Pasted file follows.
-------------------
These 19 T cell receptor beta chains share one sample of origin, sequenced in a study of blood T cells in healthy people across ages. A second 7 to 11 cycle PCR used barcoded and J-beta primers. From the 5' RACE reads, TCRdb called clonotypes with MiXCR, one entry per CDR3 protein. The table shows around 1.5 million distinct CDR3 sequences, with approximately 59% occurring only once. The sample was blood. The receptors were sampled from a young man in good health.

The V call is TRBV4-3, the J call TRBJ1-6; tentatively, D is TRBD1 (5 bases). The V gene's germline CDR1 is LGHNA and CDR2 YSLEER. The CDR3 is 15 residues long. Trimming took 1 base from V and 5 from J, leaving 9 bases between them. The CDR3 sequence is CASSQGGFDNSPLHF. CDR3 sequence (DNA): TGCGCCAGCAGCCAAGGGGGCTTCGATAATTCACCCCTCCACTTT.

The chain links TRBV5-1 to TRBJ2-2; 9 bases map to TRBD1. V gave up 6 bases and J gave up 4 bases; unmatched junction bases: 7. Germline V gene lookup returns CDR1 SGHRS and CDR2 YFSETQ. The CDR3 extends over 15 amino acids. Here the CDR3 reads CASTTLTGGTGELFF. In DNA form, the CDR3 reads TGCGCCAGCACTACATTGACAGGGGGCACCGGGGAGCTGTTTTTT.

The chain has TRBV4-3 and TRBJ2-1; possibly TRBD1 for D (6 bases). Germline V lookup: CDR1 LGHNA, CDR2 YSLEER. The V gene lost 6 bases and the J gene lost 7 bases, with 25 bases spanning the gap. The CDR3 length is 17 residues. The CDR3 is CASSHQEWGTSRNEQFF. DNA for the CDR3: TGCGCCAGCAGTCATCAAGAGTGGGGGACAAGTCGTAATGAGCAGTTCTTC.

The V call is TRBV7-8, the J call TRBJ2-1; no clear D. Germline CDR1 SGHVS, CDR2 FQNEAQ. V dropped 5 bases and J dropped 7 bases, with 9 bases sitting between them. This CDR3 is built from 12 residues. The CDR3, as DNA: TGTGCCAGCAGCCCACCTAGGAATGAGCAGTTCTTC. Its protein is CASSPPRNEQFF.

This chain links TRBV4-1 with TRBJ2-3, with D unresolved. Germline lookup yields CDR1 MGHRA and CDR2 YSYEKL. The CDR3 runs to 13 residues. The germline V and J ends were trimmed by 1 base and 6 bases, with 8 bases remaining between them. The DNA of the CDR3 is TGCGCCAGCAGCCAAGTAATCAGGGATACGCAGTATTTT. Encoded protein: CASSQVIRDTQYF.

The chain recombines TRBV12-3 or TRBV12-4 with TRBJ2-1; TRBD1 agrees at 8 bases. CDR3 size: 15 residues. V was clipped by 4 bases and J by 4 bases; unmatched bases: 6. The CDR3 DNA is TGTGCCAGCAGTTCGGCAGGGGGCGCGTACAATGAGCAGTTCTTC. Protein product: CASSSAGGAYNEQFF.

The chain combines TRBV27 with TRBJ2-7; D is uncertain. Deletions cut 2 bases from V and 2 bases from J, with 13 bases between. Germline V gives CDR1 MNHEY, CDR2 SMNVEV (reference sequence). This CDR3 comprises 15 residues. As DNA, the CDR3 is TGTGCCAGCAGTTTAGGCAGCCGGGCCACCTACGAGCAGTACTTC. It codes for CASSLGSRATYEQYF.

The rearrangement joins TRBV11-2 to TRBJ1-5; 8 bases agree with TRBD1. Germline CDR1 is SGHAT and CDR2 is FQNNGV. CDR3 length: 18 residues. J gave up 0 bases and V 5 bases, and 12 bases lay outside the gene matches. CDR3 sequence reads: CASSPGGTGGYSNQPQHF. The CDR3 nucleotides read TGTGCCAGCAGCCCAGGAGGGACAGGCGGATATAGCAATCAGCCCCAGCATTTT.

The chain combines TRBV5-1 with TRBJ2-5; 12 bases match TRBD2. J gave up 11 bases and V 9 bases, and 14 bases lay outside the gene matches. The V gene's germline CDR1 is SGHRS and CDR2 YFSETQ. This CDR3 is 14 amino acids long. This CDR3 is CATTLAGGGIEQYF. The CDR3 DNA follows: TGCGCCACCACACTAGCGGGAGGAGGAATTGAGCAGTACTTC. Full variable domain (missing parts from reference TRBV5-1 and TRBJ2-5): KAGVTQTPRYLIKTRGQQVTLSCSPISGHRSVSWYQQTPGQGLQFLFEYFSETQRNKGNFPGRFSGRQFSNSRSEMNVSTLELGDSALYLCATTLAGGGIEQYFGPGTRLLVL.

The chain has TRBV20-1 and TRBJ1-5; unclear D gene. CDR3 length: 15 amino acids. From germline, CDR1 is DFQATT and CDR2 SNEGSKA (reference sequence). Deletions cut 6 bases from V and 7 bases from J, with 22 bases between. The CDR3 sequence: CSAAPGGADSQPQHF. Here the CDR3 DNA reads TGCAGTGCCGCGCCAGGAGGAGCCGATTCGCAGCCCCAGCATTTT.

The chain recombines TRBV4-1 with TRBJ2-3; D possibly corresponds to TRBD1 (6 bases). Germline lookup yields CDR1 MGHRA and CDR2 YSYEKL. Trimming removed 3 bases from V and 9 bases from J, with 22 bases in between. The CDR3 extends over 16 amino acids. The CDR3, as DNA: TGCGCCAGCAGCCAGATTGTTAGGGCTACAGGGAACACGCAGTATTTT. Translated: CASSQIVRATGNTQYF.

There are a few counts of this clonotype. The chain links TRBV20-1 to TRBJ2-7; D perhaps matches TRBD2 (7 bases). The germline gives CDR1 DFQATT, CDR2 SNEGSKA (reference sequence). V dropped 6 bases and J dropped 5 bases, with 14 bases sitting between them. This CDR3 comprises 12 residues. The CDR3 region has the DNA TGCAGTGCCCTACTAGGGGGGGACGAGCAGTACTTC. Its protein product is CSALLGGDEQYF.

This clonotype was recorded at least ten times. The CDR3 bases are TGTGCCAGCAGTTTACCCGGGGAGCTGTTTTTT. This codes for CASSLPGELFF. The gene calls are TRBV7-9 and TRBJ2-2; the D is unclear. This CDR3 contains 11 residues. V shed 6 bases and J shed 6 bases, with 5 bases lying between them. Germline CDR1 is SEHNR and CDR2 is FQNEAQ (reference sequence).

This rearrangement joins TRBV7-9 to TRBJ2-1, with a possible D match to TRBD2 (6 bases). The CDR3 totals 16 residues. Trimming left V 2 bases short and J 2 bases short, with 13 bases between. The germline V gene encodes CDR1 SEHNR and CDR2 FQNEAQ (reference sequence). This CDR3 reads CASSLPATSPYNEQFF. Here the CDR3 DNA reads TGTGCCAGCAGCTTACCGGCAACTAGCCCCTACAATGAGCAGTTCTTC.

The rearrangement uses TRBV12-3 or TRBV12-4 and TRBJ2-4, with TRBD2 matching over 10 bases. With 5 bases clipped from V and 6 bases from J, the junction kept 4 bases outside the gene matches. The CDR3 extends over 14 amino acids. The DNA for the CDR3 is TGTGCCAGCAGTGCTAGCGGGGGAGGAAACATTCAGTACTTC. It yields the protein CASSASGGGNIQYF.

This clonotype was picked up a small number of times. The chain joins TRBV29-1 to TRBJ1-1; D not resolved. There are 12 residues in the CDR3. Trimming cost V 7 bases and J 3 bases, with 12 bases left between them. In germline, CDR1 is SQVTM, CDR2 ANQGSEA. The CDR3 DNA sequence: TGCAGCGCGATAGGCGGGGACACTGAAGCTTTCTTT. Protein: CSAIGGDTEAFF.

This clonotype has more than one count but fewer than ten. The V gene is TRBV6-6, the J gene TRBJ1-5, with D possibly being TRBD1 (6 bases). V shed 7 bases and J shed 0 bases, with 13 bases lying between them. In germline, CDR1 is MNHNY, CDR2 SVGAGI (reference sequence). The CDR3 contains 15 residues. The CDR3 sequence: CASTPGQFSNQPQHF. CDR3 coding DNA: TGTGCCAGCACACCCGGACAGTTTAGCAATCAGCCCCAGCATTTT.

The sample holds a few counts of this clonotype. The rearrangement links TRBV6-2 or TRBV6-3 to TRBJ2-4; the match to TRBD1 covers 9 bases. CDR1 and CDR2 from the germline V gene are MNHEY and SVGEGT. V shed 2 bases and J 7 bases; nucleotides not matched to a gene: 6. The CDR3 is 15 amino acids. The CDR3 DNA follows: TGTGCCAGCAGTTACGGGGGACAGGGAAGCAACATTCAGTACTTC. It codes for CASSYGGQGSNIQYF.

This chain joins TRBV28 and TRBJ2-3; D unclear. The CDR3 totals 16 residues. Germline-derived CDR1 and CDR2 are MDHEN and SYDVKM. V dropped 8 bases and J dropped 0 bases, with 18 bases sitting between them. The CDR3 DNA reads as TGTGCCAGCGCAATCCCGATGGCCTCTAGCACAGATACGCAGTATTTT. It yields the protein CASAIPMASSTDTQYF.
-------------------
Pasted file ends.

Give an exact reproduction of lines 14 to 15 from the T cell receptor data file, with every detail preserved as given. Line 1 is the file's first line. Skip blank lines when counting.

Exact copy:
This clonotype was recorded at least ten times. The CDR3 bases are TGTGCCAGCAGTTTACCCGGGGAGCTGTTTTTT. This codes for CASSLPGELFF. The gene calls are TRBV7-9 and TRBJ2-2; the D is unclear. This CDR3 contains 11 residues. V shed 6 bases and J shed 6 bases, with 5 bases lying between them. Germline CDR1 is SEHNR and CDR2 is FQNEAQ (reference sequence).

This rearrangement joins TRBV7-9 to TRBJ2-1, with a possible D match to TRBD2 (6 bases). The CDR3 totals 16 residues. Trimming left V 2 bases short and J 2 bases short, with 13 bases between. The germline V gene encodes CDR1 SEHNR and CDR2 FQNEAQ (reference sequence). This CDR3 reads CASSLPATSPYNEQFF. Here the CDR3 DNA reads TGTGCCAGCAGCTTACCGGCAACTAGCCCCTACAATGAGCAGTTCTTC.